As the dancer/teaching artist finished her demonstration with the small group of fellow dancers, she stretched her arm out, palm skyward, gesturing to one specific individual standing across the room from her. “I always give thanks to one of my most influential mentors, MC.” MC, a gracious and well-loved local teaching artist responded with, “It’s a joy to become the student of the student. I always learn so much when I have the opportunity to participate with you.” The small group punctuated the brief dialog with satisfied sighs and applause.
This small gathering of Hawaii dance teaching artists happened as a part of our 2013 Teaching Artist Institute; the largest gathering of island teaching artists ever staged. Although only ten of us experienced the above described moment, the tone of that dancer exchange permeated the entire Institute gathering. As one of the conveners, program designers, hosts and presenters (which was why I was in the room with dancers—checking out how our various sessions were going), I was especially pleased by the camaraderie of the two and a half day event, but essentially unsurprised.
This gathering, just 60 people in total, proved to be a microcosm of Hawaii. The island state, with no one demographic exceeding 50% of the population, is a cultural crossroads with a deeply embedded Pacific/Asian sense of extended family. Our own teaching artist ohana (‘family’ in Hawaiian) has a rich collection of varied artists, educators, teaching artists, art forms and experience: from a few years to more than 40.
Those differences matter only in how they inspire and enrich us in gatherings, such as the institute, that we too rarely experience. While we don’t always agree and there is certainly plenty of debate over varied topics the discussions are respectful, authentic and supportive, for the very reason that there is disagreement; few wish to come off judgmental of others. The differing ideas are rarely along art form lines but rather reflective of individual thoughts and opinions. In what seems very rare to me, when I compare this to my experiences outside of Hawaii, our local teaching artists don’t stake out territory by differences in their art forms, but instead look to how other art forms can be inspirational to improving one’s own. Teaching artists of all media often comment on how they’ve incorporated ideas, approaches and strategies from other art forms within their own work.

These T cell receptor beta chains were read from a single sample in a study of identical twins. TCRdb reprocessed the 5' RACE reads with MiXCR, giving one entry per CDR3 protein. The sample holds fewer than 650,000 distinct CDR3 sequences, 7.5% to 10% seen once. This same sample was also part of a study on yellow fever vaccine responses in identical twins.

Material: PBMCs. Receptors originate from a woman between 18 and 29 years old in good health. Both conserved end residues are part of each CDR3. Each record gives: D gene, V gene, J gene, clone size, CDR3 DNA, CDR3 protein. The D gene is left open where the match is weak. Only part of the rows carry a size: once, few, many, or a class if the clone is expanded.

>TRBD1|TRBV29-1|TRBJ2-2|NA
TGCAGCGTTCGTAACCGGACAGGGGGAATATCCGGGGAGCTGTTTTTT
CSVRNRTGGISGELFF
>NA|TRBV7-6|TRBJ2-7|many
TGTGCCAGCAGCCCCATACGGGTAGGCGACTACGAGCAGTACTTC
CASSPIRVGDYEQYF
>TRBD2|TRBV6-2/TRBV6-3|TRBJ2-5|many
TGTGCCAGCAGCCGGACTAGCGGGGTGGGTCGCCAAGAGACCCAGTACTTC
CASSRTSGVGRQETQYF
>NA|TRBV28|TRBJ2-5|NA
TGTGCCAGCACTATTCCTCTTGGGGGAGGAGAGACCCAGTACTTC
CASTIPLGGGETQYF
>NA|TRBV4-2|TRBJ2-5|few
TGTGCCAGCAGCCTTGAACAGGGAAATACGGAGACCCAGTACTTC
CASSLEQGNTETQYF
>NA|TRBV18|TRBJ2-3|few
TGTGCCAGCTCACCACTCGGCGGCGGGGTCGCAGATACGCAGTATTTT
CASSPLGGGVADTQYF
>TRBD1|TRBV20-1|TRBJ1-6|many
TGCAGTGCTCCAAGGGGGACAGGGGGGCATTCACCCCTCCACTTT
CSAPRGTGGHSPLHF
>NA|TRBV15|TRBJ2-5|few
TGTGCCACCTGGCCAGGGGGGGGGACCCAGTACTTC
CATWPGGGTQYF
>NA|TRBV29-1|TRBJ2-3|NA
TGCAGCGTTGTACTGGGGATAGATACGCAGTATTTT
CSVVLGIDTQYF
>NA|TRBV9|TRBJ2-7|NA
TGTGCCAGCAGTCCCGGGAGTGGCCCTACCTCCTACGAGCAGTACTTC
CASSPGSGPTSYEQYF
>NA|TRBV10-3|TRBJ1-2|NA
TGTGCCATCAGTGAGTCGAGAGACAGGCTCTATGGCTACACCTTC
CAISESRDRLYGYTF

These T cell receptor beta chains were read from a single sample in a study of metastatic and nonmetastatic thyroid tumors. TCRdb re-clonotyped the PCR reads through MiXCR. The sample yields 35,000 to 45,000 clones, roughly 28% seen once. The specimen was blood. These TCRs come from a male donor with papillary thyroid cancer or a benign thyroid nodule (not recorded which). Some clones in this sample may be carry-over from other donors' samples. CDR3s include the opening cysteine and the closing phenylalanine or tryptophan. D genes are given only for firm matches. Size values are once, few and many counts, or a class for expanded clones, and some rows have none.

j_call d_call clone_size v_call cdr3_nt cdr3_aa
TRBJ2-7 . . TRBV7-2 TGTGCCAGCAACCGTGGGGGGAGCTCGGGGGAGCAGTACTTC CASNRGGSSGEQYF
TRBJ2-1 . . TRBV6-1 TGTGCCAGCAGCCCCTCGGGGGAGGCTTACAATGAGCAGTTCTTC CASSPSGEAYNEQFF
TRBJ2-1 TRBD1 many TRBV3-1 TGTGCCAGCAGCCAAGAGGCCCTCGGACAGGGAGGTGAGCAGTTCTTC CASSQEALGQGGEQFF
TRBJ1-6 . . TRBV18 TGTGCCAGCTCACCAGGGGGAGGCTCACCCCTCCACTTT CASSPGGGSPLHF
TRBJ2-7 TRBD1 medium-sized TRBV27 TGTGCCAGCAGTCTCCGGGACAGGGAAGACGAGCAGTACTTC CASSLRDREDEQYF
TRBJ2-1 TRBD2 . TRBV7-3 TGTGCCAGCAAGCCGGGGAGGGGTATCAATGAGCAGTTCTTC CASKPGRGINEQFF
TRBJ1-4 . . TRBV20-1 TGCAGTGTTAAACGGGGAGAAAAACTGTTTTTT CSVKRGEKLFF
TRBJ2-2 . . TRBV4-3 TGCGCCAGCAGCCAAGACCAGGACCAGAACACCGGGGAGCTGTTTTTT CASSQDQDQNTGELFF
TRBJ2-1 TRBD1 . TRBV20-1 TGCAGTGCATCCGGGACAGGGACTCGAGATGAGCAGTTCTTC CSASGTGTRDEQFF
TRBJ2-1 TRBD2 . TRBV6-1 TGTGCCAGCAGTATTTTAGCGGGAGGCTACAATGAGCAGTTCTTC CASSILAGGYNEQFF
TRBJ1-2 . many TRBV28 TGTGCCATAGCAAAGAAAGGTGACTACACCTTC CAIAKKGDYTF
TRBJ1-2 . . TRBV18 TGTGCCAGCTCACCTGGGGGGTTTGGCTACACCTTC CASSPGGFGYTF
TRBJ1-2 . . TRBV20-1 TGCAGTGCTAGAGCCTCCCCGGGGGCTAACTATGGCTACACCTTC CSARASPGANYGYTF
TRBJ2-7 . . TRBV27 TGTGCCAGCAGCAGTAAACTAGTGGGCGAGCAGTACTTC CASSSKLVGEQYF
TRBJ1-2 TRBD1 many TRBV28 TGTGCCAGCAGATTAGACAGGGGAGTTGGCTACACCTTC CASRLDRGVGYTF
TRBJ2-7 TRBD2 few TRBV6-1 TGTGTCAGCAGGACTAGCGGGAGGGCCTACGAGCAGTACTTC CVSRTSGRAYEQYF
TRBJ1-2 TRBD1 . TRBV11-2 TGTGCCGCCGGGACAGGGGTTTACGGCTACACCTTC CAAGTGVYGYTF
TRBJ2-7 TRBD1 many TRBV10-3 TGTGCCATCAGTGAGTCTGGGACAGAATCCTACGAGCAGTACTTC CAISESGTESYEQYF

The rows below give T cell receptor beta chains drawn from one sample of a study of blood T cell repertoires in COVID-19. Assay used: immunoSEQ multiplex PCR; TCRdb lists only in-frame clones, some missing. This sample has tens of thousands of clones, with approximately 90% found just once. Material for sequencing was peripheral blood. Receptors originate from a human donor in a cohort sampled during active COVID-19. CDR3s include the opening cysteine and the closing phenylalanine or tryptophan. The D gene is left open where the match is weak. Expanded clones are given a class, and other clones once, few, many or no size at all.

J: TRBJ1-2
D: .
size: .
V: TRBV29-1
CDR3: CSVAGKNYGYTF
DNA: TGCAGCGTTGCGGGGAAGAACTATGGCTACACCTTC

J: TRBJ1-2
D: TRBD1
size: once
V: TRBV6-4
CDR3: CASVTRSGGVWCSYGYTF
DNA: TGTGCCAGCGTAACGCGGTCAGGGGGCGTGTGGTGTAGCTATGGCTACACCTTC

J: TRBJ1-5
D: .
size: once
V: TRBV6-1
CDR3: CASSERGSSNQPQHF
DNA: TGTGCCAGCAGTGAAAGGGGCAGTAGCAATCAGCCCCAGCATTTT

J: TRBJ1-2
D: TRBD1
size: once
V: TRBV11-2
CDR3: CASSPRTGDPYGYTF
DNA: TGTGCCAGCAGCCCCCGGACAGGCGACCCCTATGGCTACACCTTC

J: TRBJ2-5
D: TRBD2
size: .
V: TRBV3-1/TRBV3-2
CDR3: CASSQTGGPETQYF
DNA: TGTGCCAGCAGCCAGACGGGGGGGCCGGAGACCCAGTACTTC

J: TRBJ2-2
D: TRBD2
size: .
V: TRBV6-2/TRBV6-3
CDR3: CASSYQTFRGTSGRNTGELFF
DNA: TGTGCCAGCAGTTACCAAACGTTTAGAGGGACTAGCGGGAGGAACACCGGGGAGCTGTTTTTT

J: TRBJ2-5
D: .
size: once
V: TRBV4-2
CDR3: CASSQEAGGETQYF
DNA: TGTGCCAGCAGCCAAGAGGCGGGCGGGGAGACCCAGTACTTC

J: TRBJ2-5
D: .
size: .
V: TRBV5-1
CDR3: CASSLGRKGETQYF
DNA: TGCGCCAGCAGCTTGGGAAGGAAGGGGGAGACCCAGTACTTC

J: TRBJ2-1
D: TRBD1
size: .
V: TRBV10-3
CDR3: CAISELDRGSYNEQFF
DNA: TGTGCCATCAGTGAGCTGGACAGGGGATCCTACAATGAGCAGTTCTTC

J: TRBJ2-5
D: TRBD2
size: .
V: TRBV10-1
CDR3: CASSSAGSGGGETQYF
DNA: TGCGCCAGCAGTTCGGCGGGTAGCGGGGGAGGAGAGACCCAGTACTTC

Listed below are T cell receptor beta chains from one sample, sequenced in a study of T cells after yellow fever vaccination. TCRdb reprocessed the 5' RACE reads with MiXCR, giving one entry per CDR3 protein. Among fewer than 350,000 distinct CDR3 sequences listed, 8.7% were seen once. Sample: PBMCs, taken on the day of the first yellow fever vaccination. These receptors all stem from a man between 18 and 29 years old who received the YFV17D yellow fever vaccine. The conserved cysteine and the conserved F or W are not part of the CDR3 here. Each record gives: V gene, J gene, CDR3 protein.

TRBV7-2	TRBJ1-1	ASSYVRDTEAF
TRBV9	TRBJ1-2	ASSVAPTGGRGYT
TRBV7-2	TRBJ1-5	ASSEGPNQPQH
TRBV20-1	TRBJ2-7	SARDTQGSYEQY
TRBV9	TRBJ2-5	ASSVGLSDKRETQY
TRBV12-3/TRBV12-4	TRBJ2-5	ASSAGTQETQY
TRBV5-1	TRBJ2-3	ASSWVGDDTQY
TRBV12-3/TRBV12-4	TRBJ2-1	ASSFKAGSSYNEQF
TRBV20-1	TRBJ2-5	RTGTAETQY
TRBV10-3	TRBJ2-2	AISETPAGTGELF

Nick Jaffe, Chief Editor of the Teaching Artist Journal and our guest speaker and presenter at this Institute, said it best when he noted that the rest of the country could benefit from the intensely supportive atmosphere we create and how we keep ourselves so tightly focused on our practice and our constituents.
As a long-time island teaching artist, I willingly share the challenge of finding funding to put these gatherings together because I gain so much from both listening to the others and presenting for them. It’s a treasure to have such friends and colleagues in a field that struggles to simply survive. Facing the daily challenges of keeping arts education vibrant, accessible and current is not so great a task when I know that I will meet with these folks to receive and offer the kinds of support that make our work stronger, give us new insights into our accomplishments and inspire us to continue to fight the good fight on behalf of the children of Hawaii and each other. As MC suggested, “It’s a joy to become the student of my colleagues.”
An ardent teaching artist, Daniel A. Kelin II is Honolulu Theatre for Youth Director of Drama Education and President of the American Alliance for Theatre and Education (AATE). He is on the Teaching Artist roster of the Kennedy Center for Performing Arts and was Director of Theatre Training for both Crossroads Theatre for Youth in American Samoa and a Marshall Islands youth organization. A 2009 Fulbright-Nehru Scholar in India, he has also had fellowships with Montalvo Arts Center, TYA/USA and the Children’s Theatre Foundation of America. Dan is co-authoringThe Reflective Teaching Artist: Collected Wisdom from the Drama/Theatre Field for Intellect Books. More atwww.DanielAKelin.com